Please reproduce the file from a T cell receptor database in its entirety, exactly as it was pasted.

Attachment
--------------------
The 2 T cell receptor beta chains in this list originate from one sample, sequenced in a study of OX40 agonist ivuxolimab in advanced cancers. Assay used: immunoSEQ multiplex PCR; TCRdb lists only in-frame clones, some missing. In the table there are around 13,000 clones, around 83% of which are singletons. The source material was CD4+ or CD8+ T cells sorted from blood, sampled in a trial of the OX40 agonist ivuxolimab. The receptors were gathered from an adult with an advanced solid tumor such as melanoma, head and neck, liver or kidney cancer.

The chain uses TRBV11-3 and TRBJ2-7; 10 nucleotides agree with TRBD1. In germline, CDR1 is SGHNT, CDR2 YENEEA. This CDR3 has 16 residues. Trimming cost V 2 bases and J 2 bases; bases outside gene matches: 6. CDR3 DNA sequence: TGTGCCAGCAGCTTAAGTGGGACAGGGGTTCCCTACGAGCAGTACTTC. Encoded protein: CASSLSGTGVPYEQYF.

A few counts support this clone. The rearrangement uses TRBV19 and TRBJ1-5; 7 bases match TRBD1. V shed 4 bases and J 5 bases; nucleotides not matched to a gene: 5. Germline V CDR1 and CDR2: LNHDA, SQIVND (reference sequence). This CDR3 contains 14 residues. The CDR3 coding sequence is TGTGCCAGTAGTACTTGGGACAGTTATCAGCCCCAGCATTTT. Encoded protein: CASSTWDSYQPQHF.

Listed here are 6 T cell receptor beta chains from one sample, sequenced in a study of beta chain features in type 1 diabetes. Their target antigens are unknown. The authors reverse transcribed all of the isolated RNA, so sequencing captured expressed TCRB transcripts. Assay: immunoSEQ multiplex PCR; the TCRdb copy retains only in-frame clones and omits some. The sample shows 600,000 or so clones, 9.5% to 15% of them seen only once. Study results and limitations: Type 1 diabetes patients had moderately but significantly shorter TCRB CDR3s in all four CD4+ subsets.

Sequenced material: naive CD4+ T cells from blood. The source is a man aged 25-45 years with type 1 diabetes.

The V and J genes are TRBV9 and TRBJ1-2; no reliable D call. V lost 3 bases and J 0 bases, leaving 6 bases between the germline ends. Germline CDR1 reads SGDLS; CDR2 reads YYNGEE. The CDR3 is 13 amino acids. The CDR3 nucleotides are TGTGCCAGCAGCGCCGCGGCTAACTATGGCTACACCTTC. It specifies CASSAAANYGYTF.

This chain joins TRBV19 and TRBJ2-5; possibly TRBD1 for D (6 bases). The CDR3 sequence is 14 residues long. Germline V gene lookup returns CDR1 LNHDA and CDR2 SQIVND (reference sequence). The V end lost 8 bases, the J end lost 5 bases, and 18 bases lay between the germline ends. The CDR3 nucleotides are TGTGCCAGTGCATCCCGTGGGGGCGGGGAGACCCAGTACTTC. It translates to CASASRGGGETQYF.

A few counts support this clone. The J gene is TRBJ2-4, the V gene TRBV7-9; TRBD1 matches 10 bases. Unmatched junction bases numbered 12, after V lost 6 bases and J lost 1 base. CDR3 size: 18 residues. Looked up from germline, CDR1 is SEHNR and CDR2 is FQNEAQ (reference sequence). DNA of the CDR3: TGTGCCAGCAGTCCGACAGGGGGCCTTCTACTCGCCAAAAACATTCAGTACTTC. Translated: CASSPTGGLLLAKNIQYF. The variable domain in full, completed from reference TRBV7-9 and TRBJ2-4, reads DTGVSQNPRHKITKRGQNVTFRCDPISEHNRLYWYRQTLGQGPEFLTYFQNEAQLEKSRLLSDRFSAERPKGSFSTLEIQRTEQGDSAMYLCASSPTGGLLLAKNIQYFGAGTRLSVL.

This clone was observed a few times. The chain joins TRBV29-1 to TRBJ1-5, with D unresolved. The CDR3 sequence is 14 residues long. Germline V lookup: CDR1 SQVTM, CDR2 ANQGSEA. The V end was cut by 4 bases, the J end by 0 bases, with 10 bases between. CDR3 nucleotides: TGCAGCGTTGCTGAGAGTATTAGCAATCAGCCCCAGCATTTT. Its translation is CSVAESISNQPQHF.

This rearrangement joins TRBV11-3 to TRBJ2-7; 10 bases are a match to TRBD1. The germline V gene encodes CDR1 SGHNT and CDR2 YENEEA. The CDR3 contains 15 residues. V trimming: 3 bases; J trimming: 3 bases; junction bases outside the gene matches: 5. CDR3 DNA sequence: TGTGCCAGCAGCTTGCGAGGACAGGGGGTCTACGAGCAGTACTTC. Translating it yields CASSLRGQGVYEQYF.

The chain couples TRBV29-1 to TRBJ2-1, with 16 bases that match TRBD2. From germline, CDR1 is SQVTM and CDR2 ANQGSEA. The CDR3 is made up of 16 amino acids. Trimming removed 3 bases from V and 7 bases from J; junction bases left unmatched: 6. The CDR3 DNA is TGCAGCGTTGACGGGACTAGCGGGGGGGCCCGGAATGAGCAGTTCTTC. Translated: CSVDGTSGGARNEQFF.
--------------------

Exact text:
The 2 T cell receptor beta chains in this list originate from one sample, sequenced in a study of OX40 agonist ivuxolimab in advanced cancers. Assay used: immunoSEQ multiplex PCR; TCRdb lists only in-frame clones, some missing. In the table there are around 13,000 clones, around 83% of which are singletons. The source material was CD4+ or CD8+ T cells sorted from blood, sampled in a trial of the OX40 agonist ivuxolimab. The receptors were gathered from an adult with an advanced solid tumor such as melanoma, head and neck, liver or kidney cancer.

The chain uses TRBV11-3 and TRBJ2-7; 10 nucleotides agree with TRBD1. In germline, CDR1 is SGHNT, CDR2 YENEEA. This CDR3 has 16 residues. Trimming cost V 2 bases and J 2 bases; bases outside gene matches: 6. CDR3 DNA sequence: TGTGCCAGCAGCTTAAGTGGGACAGGGGTTCCCTACGAGCAGTACTTC. Encoded protein: CASSLSGTGVPYEQYF.

A few counts support this clone. The rearrangement uses TRBV19 and TRBJ1-5; 7 bases match TRBD1. V shed 4 bases and J 5 bases; nucleotides not matched to a gene: 5. Germline V CDR1 and CDR2: LNHDA, SQIVND (reference sequence). This CDR3 contains 14 residues. The CDR3 coding sequence is TGTGCCAGTAGTACTTGGGACAGTTATCAGCCCCAGCATTTT. Encoded protein: CASSTWDSYQPQHF.

Listed here are 6 T cell receptor beta chains from one sample, sequenced in a study of beta chain features in type 1 diabetes. Their target antigens are unknown. The authors reverse transcribed all of the isolated RNA, so sequencing captured expressed TCRB transcripts. Assay: immunoSEQ multiplex PCR; the TCRdb copy retains only in-frame clones and omits some. The sample shows 600,000 or so clones, 9.5% to 15% of them seen only once. Study results and limitations: Type 1 diabetes patients had moderately but significantly shorter TCRB CDR3s in all four CD4+ subsets.

Sequenced material: naive CD4+ T cells from blood. The source is a man aged 25-45 years with type 1 diabetes.

The V and J genes are TRBV9 and TRBJ1-2; no reliable D call. V lost 3 bases and J 0 bases, leaving 6 bases between the germline ends. Germline CDR1 reads SGDLS; CDR2 reads YYNGEE. The CDR3 is 13 amino acids. The CDR3 nucleotides are TGTGCCAGCAGCGCCGCGGCTAACTATGGCTACACCTTC. It specifies CASSAAANYGYTF.

This chain joins TRBV19 and TRBJ2-5; possibly TRBD1 for D (6 bases). The CDR3 sequence is 14 residues long. Germline V gene lookup returns CDR1 LNHDA and CDR2 SQIVND (reference sequence). The V end lost 8 bases, the J end lost 5 bases, and 18 bases lay between the germline ends. The CDR3 nucleotides are TGTGCCAGTGCATCCCGTGGGGGCGGGGAGACCCAGTACTTC. It translates to CASASRGGGETQYF.

A few counts support this clone. The J gene is TRBJ2-4, the V gene TRBV7-9; TRBD1 matches 10 bases. Unmatched junction bases numbered 12, after V lost 6 bases and J lost 1 base. CDR3 size: 18 residues. Looked up from germline, CDR1 is SEHNR and CDR2 is FQNEAQ (reference sequence). DNA of the CDR3: TGTGCCAGCAGTCCGACAGGGGGCCTTCTACTCGCCAAAAACATTCAGTACTTC. Translated: CASSPTGGLLLAKNIQYF. The variable domain in full, completed from reference TRBV7-9 and TRBJ2-4, reads DTGVSQNPRHKITKRGQNVTFRCDPISEHNRLYWYRQTLGQGPEFLTYFQNEAQLEKSRLLSDRFSAERPKGSFSTLEIQRTEQGDSAMYLCASSPTGGLLLAKNIQYFGAGTRLSVL.

This clone was observed a few times. The chain joins TRBV29-1 to TRBJ1-5, with D unresolved. The CDR3 sequence is 14 residues long. Germline V lookup: CDR1 SQVTM, CDR2 ANQGSEA. The V end was cut by 4 bases, the J end by 0 bases, with 10 bases between. CDR3 nucleotides: TGCAGCGTTGCTGAGAGTATTAGCAATCAGCCCCAGCATTTT. Its translation is CSVAESISNQPQHF.

This rearrangement joins TRBV11-3 to TRBJ2-7; 10 bases are a match to TRBD1. The germline V gene encodes CDR1 SGHNT and CDR2 YENEEA. The CDR3 contains 15 residues. V trimming: 3 bases; J trimming: 3 bases; junction bases outside the gene matches: 5. CDR3 DNA sequence: TGTGCCAGCAGCTTGCGAGGACAGGGGGTCTACGAGCAGTACTTC. Translating it yields CASSLRGQGVYEQYF.

The chain couples TRBV29-1 to TRBJ2-1, with 16 bases that match TRBD2. From germline, CDR1 is SQVTM and CDR2 ANQGSEA. The CDR3 is made up of 16 amino acids. Trimming removed 3 bases from V and 7 bases from J; junction bases left unmatched: 6. The CDR3 DNA is TGCAGCGTTGACGGGACTAGCGGGGGGGCCCGGAATGAGCAGTTCTTC. Translated: CSVDGTSGGARNEQFF.